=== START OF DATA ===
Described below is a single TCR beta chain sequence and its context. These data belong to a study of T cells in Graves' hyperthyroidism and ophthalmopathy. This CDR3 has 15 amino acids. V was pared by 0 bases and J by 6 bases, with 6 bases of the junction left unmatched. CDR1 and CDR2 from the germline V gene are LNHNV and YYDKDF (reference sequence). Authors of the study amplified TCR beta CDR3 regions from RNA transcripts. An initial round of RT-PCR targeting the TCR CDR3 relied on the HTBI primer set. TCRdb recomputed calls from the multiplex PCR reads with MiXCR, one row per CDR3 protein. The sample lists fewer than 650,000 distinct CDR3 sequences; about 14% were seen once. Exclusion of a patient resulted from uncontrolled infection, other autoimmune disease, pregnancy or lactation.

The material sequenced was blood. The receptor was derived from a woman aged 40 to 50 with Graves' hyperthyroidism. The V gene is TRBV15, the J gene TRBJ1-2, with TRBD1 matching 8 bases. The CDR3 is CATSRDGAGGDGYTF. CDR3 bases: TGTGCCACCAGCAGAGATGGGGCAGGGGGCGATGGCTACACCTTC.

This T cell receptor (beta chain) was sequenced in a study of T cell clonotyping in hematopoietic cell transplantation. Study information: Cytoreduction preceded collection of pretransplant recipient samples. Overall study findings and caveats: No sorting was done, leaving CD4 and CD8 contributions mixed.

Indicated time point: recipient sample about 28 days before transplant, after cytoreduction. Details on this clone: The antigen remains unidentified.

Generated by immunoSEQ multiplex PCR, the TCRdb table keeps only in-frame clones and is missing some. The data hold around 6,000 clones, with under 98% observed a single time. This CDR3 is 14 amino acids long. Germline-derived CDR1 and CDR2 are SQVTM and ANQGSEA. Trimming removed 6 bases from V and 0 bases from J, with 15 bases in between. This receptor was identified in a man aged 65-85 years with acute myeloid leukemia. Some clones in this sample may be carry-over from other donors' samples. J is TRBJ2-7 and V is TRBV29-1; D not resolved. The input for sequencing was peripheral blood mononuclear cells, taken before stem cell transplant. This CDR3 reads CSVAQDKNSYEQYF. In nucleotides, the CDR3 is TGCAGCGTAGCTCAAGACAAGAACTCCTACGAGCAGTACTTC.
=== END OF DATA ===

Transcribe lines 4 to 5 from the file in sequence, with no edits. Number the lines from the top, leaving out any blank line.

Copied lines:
Indicated time point: recipient sample about 28 days before transplant, after cytoreduction. Details on this clone: The antigen remains unidentified.

Generated by immunoSEQ multiplex PCR, the TCRdb table keeps only in-frame clones and is missing some. The data hold around 6,000 clones, with under 98% observed a single time. This CDR3 is 14 amino acids long. Germline-derived CDR1 and CDR2 are SQVTM and ANQGSEA. Trimming removed 6 bases from V and 0 bases from J, with 15 bases in between. This receptor was identified in a man aged 65-85 years with acute myeloid leukemia. Some clones in this sample may be carry-over from other donors' samples. J is TRBJ2-7 and V is TRBV29-1; D not resolved. The input for sequencing was peripheral blood mononuclear cells, taken before stem cell transplant. This CDR3 reads CSVAQDKNSYEQYF. In nucleotides, the CDR3 is TGCAGCGTAGCTCAAGACAAGAACTCCTACGAGCAGTACTTC.